FOR THOSE who believe that Europe's problems are best tackled by inventing new acronyms and institutions, the good times are back. Last week, ministers from member states of the North Atlantic Treaty Organisation presented the East Europeans with a grand plan for security co-operation. Tomorrow Boris Yeltsin will have a chance to feel the vision when he meets Nato's senior officials in Brussels.
Entitled "Partnership for Peace" (P for P in military parlance), the plan, originally concocted by the United States, proposes a series of agreements with all former Communist states, offering assistance in training, peacekeeping operations and even joint military manoeuvres.
A tiny snag remains, however. While all Western governments have expressed satisfaction, most East Europeans - whose problems the proposals are meant to address - have given them the sort of reception most people reserve for their tax inspector: they promised to sign on the dotted line, but wondered about the consequences.
P for P should really stand for "Plan for Prevarication". Almost everything now offered by Nato has been offered before and failed to persuade anyone. As the leading German commentator, Christoph Bertram, remarked, the Alliance's current scheme is intended merely to keep "the Russians happy and the East Europeans hoping".
The reasons offered by the West for opposing Nato's eastward expansion vary from the harmlessly nave to the outright duplicitous. Those who wish to duck the issue argue that, with the collapse of the Berlin Wall and the Soviet empire, it is impossible to define Europe's frontiers and say which countries fall within it. And those who tell the East Europeans that, with the end of Communism, they have nothing more to fear, insist in the same breath that Nato should be maintained to protect the West. The most fervent believers in a Europe "whole and free" are also the continent's greatest dividers.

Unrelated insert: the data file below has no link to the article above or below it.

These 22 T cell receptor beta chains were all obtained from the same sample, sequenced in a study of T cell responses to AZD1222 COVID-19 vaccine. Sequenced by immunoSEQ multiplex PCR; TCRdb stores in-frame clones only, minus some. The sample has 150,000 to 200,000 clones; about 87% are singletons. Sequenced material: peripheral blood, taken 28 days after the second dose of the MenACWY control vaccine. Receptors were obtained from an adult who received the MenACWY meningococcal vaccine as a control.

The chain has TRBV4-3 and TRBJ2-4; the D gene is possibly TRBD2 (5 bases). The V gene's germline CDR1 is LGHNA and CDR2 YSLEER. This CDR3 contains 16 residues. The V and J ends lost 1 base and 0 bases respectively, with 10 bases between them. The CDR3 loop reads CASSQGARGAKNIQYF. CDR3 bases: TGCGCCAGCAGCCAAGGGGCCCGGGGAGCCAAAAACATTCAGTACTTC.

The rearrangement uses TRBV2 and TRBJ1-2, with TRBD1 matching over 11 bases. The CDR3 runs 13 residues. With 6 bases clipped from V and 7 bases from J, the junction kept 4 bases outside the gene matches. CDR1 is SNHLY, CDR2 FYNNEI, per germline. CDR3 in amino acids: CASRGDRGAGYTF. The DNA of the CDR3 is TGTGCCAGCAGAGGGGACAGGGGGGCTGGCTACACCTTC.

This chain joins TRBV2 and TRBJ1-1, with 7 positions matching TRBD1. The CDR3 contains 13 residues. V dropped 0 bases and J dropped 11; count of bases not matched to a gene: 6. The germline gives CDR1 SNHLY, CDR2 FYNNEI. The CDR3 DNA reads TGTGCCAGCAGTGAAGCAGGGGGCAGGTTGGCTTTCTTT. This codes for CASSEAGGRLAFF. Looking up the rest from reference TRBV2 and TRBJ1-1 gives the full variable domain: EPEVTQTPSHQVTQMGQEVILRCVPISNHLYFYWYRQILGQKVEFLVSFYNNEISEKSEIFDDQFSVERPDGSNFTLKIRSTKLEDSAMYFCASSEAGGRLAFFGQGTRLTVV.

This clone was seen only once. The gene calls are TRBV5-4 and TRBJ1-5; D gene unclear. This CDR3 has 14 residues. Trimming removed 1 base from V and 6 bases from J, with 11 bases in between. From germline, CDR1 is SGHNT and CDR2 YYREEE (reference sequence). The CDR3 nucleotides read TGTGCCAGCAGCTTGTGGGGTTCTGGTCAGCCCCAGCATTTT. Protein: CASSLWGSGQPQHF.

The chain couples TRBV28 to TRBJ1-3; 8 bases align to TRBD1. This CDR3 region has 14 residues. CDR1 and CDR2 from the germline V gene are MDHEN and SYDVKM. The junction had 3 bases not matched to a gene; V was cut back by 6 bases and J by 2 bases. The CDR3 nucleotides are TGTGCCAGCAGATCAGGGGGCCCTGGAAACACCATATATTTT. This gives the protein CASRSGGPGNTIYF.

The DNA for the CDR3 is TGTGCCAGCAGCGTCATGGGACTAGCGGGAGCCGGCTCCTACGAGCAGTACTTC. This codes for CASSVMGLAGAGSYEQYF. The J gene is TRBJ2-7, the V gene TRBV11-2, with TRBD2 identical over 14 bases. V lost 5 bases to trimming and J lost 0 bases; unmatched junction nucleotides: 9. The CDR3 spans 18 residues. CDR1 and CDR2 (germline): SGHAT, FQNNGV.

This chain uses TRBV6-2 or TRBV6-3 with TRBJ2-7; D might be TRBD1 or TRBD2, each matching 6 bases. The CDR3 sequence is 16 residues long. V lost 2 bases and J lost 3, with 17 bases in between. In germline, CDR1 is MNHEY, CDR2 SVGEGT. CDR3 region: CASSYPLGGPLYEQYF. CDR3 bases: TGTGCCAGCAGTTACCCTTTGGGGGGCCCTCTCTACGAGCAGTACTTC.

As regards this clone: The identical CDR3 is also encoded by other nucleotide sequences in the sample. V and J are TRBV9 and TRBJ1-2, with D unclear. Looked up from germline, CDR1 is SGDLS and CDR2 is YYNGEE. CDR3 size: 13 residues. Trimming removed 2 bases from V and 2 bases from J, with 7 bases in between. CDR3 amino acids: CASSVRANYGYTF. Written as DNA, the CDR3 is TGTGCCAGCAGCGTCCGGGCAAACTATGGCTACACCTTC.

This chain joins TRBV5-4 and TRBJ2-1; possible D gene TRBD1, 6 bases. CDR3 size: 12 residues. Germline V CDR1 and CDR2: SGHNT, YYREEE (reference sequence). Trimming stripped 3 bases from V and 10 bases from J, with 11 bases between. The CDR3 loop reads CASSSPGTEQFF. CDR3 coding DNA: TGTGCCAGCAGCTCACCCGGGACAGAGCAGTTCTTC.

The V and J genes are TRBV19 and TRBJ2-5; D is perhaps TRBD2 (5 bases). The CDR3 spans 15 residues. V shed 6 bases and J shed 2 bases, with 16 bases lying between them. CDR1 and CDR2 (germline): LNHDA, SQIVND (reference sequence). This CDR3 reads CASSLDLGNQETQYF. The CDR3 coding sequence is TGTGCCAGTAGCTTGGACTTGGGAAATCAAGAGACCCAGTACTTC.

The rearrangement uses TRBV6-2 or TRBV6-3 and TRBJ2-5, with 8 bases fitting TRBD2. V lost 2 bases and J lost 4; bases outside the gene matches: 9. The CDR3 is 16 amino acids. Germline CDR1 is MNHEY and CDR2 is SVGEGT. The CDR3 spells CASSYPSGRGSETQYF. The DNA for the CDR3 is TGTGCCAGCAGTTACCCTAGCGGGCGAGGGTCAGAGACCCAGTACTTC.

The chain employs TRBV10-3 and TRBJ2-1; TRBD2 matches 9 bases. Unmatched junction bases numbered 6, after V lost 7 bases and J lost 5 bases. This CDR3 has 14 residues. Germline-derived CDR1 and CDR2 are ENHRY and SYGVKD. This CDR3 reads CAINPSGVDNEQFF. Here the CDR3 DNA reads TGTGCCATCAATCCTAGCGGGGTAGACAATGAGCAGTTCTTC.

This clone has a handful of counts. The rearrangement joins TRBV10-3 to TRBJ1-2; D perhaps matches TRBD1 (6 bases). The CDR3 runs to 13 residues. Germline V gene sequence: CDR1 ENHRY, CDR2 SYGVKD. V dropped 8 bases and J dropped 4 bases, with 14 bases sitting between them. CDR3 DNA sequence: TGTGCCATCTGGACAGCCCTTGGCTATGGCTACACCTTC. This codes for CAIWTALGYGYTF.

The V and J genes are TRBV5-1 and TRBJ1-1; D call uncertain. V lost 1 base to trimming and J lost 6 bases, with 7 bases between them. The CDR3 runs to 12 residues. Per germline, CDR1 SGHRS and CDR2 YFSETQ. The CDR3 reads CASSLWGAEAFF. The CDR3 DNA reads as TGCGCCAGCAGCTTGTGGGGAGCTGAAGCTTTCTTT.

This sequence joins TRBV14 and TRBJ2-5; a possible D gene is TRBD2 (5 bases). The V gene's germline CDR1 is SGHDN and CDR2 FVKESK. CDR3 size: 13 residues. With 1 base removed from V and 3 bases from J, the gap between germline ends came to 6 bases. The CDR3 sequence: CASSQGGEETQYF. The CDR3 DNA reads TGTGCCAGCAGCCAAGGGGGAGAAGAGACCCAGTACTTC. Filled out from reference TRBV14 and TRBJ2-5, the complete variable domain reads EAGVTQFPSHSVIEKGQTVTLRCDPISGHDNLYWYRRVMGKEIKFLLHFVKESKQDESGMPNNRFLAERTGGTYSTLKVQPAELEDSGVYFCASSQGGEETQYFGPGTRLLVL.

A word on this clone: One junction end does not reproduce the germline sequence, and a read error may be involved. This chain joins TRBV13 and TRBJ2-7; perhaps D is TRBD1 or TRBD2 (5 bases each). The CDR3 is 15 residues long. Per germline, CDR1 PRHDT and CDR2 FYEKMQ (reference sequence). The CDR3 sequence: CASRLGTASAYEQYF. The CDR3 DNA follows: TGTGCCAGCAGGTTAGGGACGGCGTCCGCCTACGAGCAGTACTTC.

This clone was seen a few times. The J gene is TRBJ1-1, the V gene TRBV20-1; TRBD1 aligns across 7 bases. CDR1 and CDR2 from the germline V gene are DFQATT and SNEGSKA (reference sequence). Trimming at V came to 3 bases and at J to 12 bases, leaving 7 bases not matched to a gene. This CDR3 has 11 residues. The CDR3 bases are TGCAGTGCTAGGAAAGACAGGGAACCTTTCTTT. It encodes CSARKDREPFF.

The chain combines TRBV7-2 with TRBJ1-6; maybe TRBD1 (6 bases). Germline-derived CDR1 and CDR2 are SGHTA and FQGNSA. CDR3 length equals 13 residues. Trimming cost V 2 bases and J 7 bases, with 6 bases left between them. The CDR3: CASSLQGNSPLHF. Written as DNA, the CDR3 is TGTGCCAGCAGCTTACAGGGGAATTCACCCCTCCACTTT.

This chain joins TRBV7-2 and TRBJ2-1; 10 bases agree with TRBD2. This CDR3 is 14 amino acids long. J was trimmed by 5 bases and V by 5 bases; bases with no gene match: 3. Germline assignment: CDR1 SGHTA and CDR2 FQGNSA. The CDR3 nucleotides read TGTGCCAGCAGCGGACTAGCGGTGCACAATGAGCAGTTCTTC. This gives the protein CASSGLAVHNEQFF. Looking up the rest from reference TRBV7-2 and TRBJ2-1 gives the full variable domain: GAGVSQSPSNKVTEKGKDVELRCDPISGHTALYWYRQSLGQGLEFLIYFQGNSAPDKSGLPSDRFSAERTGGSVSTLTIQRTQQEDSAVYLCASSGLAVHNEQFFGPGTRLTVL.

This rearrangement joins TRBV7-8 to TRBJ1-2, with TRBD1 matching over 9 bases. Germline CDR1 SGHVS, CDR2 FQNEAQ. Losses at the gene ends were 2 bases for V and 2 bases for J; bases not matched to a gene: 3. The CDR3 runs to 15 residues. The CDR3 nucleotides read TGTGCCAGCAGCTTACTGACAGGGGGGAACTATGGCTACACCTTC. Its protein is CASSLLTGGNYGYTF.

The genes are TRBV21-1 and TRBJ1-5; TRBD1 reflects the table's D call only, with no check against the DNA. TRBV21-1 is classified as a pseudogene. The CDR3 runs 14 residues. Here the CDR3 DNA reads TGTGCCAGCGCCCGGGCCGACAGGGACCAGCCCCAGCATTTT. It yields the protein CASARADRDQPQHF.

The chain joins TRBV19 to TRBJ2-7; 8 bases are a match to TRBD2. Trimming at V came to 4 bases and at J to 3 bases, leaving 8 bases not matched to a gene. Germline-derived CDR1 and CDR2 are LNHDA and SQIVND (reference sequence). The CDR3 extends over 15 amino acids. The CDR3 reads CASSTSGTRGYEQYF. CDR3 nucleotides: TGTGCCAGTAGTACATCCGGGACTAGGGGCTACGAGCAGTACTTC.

Nato bureaucrats fear that admitting new states would embroil the alliance in many Yugoslav-type conflicts and saddle the organisation with myriad social and economic problems. In fact, the countries that have disintegrated since the end of Communism (Czechoslovakia, the Soviet Union and Yugoslavia) are the exceptions, rather than an indication of things to come: in all three, the very nature of the multi-ethnic state was questioned. Other East European countries certainly have ethnic minority problems, but disintegration is not one of them. Western governments may be toppled for failing to lift local economies from mere zero- growth levels, but East Europeans have suffered a drop of more than a third in their living standards without any street violence. Tyres are burnt and airports closed by protesting workers in Paris and Brussels, not Warsaw or Budapest; terrorism is a feature of Northern Ireland, the Basque country and Corsica, not Silesia or Transylvania.
Nato officials also like to claim that offering East Europeans security guarantees is counter-productive because similar guarantees offered in the Thirties failed to prevent these countries being occupied. But the lesson of the Thirties is not that security guarantees are unwarranted but that promises not backed up by deeds are worthless. Arguing that Nato cannot uphold any security guarantees is tantamount to suggesting that today's leaders are no better than Neville Chamberlain. And far from requiring security guarantees, the East Europeans want genuine burden-sharing. They are not worthless supplicants: whenever their security needs were ignored in the past, all Europe was ultimately plunged into disaster.
For four years the East Europeans have been offered make-believe institutions. The Conference on Security and Co-operation in Europe was the first, but it remained an irrelevant umbrella for …